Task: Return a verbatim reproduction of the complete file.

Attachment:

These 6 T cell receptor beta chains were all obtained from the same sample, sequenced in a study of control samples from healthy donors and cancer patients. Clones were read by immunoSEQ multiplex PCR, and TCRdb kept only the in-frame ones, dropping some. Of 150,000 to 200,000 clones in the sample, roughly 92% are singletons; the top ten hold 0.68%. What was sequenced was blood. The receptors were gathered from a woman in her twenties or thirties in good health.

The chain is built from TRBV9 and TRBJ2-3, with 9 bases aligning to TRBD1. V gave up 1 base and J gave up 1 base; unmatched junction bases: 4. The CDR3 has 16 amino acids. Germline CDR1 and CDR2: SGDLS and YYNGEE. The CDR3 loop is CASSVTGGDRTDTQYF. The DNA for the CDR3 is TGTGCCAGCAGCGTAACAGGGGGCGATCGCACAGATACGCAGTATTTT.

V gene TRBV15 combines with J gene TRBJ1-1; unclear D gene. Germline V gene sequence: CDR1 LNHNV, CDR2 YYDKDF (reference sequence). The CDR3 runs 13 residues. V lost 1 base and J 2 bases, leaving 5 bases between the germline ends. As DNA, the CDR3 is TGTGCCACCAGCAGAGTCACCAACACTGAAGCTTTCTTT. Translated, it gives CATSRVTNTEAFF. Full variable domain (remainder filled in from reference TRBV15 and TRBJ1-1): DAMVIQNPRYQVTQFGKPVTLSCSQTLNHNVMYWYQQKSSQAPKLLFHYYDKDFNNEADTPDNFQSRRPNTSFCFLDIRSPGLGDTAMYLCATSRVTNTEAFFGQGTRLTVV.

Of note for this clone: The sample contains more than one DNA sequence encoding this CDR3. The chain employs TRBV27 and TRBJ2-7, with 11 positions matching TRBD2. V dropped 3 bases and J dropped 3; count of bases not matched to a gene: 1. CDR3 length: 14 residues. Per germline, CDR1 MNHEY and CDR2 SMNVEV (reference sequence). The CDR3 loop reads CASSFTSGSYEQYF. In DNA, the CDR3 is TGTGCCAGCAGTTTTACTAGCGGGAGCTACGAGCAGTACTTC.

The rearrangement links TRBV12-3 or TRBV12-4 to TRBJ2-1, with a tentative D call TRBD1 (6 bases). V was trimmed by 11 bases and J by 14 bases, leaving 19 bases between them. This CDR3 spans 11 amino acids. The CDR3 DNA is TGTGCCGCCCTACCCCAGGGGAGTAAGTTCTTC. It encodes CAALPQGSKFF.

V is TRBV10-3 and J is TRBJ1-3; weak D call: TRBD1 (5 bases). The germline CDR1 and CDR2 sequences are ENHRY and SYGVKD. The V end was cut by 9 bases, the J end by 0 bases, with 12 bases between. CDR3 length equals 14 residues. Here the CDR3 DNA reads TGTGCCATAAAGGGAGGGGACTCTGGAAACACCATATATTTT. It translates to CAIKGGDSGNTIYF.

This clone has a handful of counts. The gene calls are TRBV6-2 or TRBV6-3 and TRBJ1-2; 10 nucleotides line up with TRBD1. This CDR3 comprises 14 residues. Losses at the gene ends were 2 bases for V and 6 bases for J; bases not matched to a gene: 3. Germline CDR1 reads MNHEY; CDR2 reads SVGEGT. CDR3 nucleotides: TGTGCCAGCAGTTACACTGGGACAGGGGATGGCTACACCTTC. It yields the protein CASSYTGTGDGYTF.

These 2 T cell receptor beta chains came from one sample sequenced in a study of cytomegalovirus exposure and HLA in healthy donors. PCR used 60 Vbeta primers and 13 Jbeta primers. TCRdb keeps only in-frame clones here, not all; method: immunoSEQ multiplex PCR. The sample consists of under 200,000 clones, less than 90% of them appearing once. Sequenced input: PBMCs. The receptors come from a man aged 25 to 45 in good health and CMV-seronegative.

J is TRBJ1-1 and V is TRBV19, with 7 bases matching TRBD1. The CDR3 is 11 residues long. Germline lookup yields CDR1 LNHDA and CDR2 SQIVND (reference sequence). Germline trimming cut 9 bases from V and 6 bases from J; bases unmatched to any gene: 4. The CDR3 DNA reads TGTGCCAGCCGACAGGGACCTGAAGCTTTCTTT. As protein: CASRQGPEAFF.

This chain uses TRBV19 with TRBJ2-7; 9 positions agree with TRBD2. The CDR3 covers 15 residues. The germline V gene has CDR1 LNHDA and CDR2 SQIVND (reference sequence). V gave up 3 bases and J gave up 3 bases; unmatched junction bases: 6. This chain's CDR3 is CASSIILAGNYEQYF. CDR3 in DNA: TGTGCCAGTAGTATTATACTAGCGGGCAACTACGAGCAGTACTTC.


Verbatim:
These 6 T cell receptor beta chains were all obtained from the same sample, sequenced in a study of control samples from healthy donors and cancer patients. Clones were read by immunoSEQ multiplex PCR, and TCRdb kept only the in-frame ones, dropping some. Of 150,000 to 200,000 clones in the sample, roughly 92% are singletons; the top ten hold 0.68%. What was sequenced was blood. The receptors were gathered from a woman in her twenties or thirties in good health.

The chain is built from TRBV9 and TRBJ2-3, with 9 bases aligning to TRBD1. V gave up 1 base and J gave up 1 base; unmatched junction bases: 4. The CDR3 has 16 amino acids. Germline CDR1 and CDR2: SGDLS and YYNGEE. The CDR3 loop is CASSVTGGDRTDTQYF. The DNA for the CDR3 is TGTGCCAGCAGCGTAACAGGGGGCGATCGCACAGATACGCAGTATTTT.

V gene TRBV15 combines with J gene TRBJ1-1; unclear D gene. Germline V gene sequence: CDR1 LNHNV, CDR2 YYDKDF (reference sequence). The CDR3 runs 13 residues. V lost 1 base and J 2 bases, leaving 5 bases between the germline ends. As DNA, the CDR3 is TGTGCCACCAGCAGAGTCACCAACACTGAAGCTTTCTTT. Translated, it gives CATSRVTNTEAFF. Full variable domain (remainder filled in from reference TRBV15 and TRBJ1-1): DAMVIQNPRYQVTQFGKPVTLSCSQTLNHNVMYWYQQKSSQAPKLLFHYYDKDFNNEADTPDNFQSRRPNTSFCFLDIRSPGLGDTAMYLCATSRVTNTEAFFGQGTRLTVV.

Of note for this clone: The sample contains more than one DNA sequence encoding this CDR3. The chain employs TRBV27 and TRBJ2-7, with 11 positions matching TRBD2. V dropped 3 bases and J dropped 3; count of bases not matched to a gene: 1. CDR3 length: 14 residues. Per germline, CDR1 MNHEY and CDR2 SMNVEV (reference sequence). The CDR3 loop reads CASSFTSGSYEQYF. In DNA, the CDR3 is TGTGCCAGCAGTTTTACTAGCGGGAGCTACGAGCAGTACTTC.

The rearrangement links TRBV12-3 or TRBV12-4 to TRBJ2-1, with a tentative D call TRBD1 (6 bases). V was trimmed by 11 bases and J by 14 bases, leaving 19 bases between them. This CDR3 spans 11 amino acids. The CDR3 DNA is TGTGCCGCCCTACCCCAGGGGAGTAAGTTCTTC. It encodes CAALPQGSKFF.

V is TRBV10-3 and J is TRBJ1-3; weak D call: TRBD1 (5 bases). The germline CDR1 and CDR2 sequences are ENHRY and SYGVKD. The V end was cut by 9 bases, the J end by 0 bases, with 12 bases between. CDR3 length equals 14 residues. Here the CDR3 DNA reads TGTGCCATAAAGGGAGGGGACTCTGGAAACACCATATATTTT. It translates to CAIKGGDSGNTIYF.

This clone has a handful of counts. The gene calls are TRBV6-2 or TRBV6-3 and TRBJ1-2; 10 nucleotides line up with TRBD1. This CDR3 comprises 14 residues. Losses at the gene ends were 2 bases for V and 6 bases for J; bases not matched to a gene: 3. Germline CDR1 reads MNHEY; CDR2 reads SVGEGT. CDR3 nucleotides: TGTGCCAGCAGTTACACTGGGACAGGGGATGGCTACACCTTC. It yields the protein CASSYTGTGDGYTF.

These 2 T cell receptor beta chains came from one sample sequenced in a study of cytomegalovirus exposure and HLA in healthy donors. PCR used 60 Vbeta primers and 13 Jbeta primers. TCRdb keeps only in-frame clones here, not all; method: immunoSEQ multiplex PCR. The sample consists of under 200,000 clones, less than 90% of them appearing once. Sequenced input: PBMCs. The receptors come from a man aged 25 to 45 in good health and CMV-seronegative.

J is TRBJ1-1 and V is TRBV19, with 7 bases matching TRBD1. The CDR3 is 11 residues long. Germline lookup yields CDR1 LNHDA and CDR2 SQIVND (reference sequence). Germline trimming cut 9 bases from V and 6 bases from J; bases unmatched to any gene: 4. The CDR3 DNA reads TGTGCCAGCCGACAGGGACCTGAAGCTTTCTTT. As protein: CASRQGPEAFF.

This chain uses TRBV19 with TRBJ2-7; 9 positions agree with TRBD2. The CDR3 covers 15 residues. The germline V gene has CDR1 LNHDA and CDR2 SQIVND (reference sequence). V gave up 3 bases and J gave up 3 bases; unmatched junction bases: 6. This chain's CDR3 is CASSIILAGNYEQYF. CDR3 in DNA: TGTGCCAGTAGTATTATACTAGCGGGCAACTACGAGCAGTACTTC.